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LaKela Brown, “Doorknocker Grill and Chicken Head Large Cosmopolitan” (2018), detail. All images by the author for Hyperallergic

BIRMINGHAM, Mich. — It’s almost possible to consider Material Relief, the collection of plaster-cast works by Brooklyn-based artist LaKela Brown currently on display at Reyes Projects, as an exercise in abstract mark-making. The formal repetition of shapes cast into and out of stark white plaster is so evocative of ancient art forms, like cuneiform tablets or hieroglyphic wall carvings, that, from a small distance, they translate easily into an abstract visual language. But upon closer examination, it becomes clear that Brown, a Detroit native, has not chosen these shapes arbitrarily or plucked them from ancient history. They are the common trappings and symbols of a 1990s hip hop-flavored upbringing: door-knocker earrings, prosthetic teeth, and rope chain. Not to put too fine a point on it, Brown has punctuated several of the works with clusters of relief castings of actual chicken heads — “chickenhead” being derisive hood slang for a dumb female, or one who likes to give head.

LaKela Brown, “Doorknocker Grill and Chicken Head Large Cosmopolitan” (2018), installation view

There is something powerful in encountering these former status-markers, now mostly seen as throwback fashion, stripped of their initial use value or a sense of interpersonal communication, and presented in the form of bas-relief. A statement accompanying the work characterizes these pieces as memorials for wider concepts within American hip hop culture — aspirations of wealth, for example — but the original materials all came from the artist’s personal archives. Brown has spent quite some time meditating on these themes, as far back as Bamboo Earrings, At Least Two Pair, presented at Detroit’s CAVE Gallery in 2016. It is arguable that the desire to recast and literally re-contextualize the objects within the fine art space reveals a yearning on her part to find a place for these aesthetically cherished objects that confers a different status upon them: a place where a woman is perhaps allowed to wear the jewelry she wants, without it leading to intrusive implications about her sexuality.

“Round Bamboo Earrings with Silver Sunken Relief” (2018), detail

“Pattern Repeated in Reverse” (2018), detail

Brown constructs her aesthetic deliberately, as the space intuitively guides visitors along a progression that feels visually chronological. Closest to the front window, she presents compositions in careful grids and matching pairs, with the subtle, cast-relief presence of the hardware that affixes earring to ear forming a subconscious association with the pins that might mount butterflies for display or the presentation of artifacts in a museum. As one follows the work around the gallery, the clusters become less structured, the pairings less identifiable, and the lines between relief and bas-relief blur. If Brown has first created a formal visual language, she then begins to morph and improvise — mimicking the transition of the Queen’s English into conversational usage. Convex castings of earrings push through the cast-relief plane to disrupt the uniformity of concave works, arrangements become loose scatterings, until, finally, the slangy clusters of chickenheads and gold fronts emerge.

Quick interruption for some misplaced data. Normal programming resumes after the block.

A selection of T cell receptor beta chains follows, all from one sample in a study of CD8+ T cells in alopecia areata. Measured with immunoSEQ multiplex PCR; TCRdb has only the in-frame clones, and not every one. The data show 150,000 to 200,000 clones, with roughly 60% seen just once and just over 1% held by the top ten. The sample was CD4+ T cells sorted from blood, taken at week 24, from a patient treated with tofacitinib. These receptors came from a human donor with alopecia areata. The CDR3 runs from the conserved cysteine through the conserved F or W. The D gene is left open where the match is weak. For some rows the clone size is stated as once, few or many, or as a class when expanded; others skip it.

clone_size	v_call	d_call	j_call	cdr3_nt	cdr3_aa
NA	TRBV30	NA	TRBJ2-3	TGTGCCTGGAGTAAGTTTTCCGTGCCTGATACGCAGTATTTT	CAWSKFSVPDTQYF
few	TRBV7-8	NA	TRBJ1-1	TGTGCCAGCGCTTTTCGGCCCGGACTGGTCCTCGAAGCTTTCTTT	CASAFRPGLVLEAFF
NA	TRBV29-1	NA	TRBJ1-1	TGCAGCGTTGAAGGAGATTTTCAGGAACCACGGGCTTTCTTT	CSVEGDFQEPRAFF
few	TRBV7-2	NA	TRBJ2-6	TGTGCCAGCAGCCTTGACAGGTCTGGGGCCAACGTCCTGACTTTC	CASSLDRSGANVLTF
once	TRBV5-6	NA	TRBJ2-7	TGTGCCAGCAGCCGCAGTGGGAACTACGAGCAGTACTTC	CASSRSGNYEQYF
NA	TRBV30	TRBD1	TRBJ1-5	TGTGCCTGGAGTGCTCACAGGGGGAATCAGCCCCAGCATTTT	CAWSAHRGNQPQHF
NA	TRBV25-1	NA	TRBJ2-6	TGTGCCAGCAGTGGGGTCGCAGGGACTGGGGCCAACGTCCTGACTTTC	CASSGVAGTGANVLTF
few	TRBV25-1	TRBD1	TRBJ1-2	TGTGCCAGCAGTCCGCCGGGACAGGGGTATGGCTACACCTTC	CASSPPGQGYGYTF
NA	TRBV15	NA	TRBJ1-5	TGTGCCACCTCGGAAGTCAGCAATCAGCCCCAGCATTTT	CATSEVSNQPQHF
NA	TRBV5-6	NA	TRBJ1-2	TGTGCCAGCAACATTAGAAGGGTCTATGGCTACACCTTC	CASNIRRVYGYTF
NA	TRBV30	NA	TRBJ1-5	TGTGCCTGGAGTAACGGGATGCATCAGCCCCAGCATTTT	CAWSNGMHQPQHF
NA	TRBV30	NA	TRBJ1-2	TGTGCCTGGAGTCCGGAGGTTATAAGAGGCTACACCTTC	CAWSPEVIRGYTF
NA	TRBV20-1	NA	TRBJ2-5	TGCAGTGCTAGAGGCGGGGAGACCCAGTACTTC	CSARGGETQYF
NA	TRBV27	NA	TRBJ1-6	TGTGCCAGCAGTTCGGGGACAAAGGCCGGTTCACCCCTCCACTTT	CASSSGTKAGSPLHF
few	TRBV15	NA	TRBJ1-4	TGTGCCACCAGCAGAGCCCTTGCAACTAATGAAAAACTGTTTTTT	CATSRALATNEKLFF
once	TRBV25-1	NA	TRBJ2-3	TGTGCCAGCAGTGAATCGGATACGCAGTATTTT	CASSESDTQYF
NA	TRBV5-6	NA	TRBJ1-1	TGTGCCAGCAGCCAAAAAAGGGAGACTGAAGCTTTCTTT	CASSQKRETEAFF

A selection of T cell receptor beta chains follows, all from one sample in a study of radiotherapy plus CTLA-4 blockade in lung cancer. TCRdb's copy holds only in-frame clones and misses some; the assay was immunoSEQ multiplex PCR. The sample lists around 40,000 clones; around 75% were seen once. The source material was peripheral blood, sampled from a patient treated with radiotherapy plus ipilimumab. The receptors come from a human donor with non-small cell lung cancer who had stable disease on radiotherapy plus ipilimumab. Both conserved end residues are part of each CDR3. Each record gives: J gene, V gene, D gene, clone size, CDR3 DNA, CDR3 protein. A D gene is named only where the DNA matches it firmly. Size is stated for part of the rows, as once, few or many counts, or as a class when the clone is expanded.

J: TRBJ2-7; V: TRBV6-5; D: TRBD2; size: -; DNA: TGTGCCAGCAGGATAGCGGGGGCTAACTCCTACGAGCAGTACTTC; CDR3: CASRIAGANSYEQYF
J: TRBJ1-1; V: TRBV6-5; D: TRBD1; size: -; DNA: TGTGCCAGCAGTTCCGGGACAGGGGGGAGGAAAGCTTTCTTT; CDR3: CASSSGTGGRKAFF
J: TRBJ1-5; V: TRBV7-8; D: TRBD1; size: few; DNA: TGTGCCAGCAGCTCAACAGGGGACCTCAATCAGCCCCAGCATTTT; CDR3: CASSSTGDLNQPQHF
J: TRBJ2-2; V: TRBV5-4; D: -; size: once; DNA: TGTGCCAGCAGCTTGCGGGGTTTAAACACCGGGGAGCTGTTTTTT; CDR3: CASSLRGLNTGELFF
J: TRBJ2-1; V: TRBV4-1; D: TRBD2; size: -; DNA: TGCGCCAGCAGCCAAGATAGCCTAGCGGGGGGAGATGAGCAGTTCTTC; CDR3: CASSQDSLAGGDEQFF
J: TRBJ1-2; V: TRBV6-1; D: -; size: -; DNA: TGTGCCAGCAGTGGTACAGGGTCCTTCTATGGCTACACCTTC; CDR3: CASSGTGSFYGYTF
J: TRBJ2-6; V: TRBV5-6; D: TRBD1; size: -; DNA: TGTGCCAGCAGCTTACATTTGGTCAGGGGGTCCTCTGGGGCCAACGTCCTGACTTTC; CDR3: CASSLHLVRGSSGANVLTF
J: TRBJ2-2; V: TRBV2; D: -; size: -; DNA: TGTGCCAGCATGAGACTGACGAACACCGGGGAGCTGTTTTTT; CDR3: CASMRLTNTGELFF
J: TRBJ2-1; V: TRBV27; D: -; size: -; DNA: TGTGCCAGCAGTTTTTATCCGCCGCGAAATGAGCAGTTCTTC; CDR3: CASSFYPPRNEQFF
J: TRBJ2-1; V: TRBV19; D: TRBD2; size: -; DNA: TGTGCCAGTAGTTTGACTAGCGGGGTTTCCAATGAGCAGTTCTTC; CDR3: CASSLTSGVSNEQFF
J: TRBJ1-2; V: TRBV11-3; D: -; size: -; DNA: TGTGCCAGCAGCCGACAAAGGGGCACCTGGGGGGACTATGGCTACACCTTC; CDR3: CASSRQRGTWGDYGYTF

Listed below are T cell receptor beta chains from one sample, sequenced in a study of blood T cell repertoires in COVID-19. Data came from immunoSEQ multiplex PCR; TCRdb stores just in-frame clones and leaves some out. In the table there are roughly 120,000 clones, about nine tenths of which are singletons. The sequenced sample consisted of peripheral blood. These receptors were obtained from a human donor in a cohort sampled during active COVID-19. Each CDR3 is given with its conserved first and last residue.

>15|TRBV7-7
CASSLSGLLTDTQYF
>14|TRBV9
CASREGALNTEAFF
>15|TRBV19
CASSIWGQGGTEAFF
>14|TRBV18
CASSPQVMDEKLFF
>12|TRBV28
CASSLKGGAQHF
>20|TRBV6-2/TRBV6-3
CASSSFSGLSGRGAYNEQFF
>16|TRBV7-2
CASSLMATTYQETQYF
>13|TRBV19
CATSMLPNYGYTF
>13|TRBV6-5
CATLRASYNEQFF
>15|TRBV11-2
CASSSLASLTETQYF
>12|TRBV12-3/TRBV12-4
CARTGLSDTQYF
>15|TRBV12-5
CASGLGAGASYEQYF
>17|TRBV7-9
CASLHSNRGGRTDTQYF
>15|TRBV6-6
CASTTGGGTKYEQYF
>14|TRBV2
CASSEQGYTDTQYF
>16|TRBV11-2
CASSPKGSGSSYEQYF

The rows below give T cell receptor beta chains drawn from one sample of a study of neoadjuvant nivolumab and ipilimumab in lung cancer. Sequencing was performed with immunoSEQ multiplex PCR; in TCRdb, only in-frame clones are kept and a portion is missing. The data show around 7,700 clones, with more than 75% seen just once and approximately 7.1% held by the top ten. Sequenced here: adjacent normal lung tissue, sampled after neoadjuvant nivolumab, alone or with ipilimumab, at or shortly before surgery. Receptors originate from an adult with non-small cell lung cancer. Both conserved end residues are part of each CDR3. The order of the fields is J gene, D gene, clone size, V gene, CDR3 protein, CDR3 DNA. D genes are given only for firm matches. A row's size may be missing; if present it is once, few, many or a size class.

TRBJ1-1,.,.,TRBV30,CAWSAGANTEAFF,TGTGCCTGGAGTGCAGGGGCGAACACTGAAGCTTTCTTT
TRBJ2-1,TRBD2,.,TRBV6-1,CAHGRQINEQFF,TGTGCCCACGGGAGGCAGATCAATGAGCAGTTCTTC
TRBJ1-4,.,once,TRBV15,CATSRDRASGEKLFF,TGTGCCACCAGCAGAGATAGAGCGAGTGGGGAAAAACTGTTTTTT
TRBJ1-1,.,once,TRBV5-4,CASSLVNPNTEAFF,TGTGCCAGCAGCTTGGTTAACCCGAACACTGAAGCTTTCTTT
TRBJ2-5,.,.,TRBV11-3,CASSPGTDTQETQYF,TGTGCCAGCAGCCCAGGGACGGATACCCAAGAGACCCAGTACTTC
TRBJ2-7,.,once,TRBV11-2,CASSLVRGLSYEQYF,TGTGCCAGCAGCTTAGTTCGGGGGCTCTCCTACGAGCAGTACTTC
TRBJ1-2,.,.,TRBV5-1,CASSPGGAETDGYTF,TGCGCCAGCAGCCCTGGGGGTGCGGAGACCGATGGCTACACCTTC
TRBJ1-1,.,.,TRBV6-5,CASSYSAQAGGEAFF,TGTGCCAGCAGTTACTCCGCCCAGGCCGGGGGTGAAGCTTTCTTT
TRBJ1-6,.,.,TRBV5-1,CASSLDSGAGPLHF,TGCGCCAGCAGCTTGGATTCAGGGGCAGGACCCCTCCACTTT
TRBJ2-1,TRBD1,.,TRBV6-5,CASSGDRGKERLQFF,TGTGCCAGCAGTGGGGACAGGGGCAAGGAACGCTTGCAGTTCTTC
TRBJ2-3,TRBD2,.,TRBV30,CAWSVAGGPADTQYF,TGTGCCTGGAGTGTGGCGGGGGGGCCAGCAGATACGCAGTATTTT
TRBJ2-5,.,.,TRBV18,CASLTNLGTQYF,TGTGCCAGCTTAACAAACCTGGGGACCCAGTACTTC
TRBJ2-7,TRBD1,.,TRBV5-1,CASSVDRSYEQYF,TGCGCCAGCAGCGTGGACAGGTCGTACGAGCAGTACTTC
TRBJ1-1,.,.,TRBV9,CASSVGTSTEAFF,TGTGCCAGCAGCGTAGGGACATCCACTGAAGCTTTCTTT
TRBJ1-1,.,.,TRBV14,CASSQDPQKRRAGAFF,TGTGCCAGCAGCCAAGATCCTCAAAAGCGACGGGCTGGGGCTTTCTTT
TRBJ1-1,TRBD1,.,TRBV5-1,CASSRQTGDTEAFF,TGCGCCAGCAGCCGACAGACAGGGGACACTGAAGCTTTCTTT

Material Relief, installation view

Along the back wall, which acts as the visual destination point of the long main gallery floor, flanked on two sides by street-facing windows, three small plaster works hang above a field of discarded, semi-finished shapes. These fallen pieces form a junk drawer of Brown’s imagery — perhaps little different than the jewelry box from whence their progenitors were unearthed. Here and there, we see a stray decapitated chicken head. In spite of all her careful efforts to neutralize and elevate these shapes, it seems that Brown can’t resist the paradoxical desire to also reveal them as cheap discards. Though the name of the exhibition is obviously a pun, one wonders if it is this chaotic scattering of everyday reality that comes as a relief, more so than the considered formality of the works on the walls.

LaKela Brown, installation view, detail

LaKela Brown: Material Relief continues at Reyes Projects (100 South Old Woodward Ave., Birmingham, Michigan) through August 10.

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Sarah Rose Sharp

Sarah Rose Sharp is a Detroit-based writer, activist, and multimedia artist. She has shown work in New York, Seattle, Columbus and Toledo, OH, and Detroit — including at the Detroit Institute of Arts....

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